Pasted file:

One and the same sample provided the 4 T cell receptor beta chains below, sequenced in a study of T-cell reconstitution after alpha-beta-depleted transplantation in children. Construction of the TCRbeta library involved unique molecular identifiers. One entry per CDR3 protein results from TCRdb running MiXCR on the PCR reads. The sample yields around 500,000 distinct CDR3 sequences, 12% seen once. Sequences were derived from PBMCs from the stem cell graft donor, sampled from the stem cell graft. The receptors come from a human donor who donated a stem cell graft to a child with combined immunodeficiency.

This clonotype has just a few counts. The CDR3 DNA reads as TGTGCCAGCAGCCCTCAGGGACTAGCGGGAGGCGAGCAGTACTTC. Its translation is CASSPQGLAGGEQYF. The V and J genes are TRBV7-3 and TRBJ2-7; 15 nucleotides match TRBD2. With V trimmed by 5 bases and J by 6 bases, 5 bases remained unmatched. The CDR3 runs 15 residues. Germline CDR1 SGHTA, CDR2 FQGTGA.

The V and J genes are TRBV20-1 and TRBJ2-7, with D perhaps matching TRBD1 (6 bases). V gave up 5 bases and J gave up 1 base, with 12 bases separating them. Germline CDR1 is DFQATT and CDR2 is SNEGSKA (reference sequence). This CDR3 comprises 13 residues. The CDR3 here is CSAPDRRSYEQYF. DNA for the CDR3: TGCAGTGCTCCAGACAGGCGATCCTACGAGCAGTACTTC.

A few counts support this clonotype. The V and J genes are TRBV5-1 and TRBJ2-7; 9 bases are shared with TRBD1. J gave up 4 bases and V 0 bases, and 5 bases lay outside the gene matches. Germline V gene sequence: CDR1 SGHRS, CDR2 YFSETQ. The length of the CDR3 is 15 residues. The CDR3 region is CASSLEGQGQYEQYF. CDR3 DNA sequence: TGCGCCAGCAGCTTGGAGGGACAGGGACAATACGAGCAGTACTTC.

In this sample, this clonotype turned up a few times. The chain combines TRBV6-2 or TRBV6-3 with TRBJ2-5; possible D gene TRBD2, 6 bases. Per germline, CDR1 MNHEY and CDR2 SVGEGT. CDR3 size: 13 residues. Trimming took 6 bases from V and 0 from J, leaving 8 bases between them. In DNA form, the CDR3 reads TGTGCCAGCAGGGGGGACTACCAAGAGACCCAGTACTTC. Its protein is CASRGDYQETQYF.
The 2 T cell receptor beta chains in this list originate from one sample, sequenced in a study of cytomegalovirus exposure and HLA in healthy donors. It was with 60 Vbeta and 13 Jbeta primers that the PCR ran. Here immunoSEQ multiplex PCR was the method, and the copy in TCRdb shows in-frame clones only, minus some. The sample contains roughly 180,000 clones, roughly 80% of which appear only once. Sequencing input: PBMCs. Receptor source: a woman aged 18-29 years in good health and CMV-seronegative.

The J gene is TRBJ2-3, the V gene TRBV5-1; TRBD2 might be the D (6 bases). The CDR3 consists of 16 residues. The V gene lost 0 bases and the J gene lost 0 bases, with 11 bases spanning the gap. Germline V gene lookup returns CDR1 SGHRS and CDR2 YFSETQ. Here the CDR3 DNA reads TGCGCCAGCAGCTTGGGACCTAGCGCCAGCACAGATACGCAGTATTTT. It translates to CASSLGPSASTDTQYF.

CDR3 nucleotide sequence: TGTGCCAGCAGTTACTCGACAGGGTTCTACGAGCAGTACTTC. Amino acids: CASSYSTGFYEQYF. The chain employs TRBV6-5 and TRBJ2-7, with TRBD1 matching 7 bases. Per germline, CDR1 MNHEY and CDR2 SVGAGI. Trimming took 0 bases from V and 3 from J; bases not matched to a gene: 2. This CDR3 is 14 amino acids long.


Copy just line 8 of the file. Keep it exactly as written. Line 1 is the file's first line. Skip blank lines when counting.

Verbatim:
CDR3 nucleotide sequence: TGTGCCAGCAGTTACTCGACAGGGTTCTACGAGCAGTACTTC. Amino acids: CASSYSTGFYEQYF. The chain employs TRBV6-5 and TRBJ2-7, with TRBD1 matching 7 bases. Per germline, CDR1 MNHEY and CDR2 SVGAGI. Trimming took 0 bases from V and 3 from J; bases not matched to a gene: 2. This CDR3 is 14 amino acids long.